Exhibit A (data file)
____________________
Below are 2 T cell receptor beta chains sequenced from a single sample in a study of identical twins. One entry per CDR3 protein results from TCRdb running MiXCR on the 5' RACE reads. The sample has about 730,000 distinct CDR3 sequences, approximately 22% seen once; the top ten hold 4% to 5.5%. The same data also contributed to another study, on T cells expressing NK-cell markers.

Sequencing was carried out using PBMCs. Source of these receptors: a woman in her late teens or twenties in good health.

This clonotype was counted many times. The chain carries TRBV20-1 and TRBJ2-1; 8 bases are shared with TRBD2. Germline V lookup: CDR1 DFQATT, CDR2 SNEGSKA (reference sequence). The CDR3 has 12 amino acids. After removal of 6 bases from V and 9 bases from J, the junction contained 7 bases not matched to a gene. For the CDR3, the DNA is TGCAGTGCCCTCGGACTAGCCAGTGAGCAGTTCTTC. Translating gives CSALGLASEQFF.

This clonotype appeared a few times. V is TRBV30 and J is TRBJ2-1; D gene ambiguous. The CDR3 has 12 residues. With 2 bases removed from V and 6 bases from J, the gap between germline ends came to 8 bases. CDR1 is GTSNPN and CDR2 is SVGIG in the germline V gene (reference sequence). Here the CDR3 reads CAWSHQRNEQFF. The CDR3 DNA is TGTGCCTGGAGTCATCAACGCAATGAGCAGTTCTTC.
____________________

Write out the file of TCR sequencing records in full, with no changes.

Below are 2 T cell receptor beta chains sequenced from a single sample in a study of identical twins. One entry per CDR3 protein results from TCRdb running MiXCR on the 5' RACE reads. The sample has about 730,000 distinct CDR3 sequences, approximately 22% seen once; the top ten hold 4% to 5.5%. The same data also contributed to another study, on T cells expressing NK-cell markers.

Sequencing was carried out using PBMCs. Source of these receptors: a woman in her late teens or twenties in good health.

This clonotype was counted many times. The chain carries TRBV20-1 and TRBJ2-1; 8 bases are shared with TRBD2. Germline V lookup: CDR1 DFQATT, CDR2 SNEGSKA (reference sequence). The CDR3 has 12 amino acids. After removal of 6 bases from V and 9 bases from J, the junction contained 7 bases not matched to a gene. For the CDR3, the DNA is TGCAGTGCCCTCGGACTAGCCAGTGAGCAGTTCTTC. Translating gives CSALGLASEQFF.

This clonotype appeared a few times. V is TRBV30 and J is TRBJ2-1; D gene ambiguous. The CDR3 has 12 residues. With 2 bases removed from V and 6 bases from J, the gap between germline ends came to 8 bases. CDR1 is GTSNPN and CDR2 is SVGIG in the germline V gene (reference sequence). Here the CDR3 reads CAWSHQRNEQFF. The CDR3 DNA is TGTGCCTGGAGTCATCAACGCAATGAGCAGTTCTTC.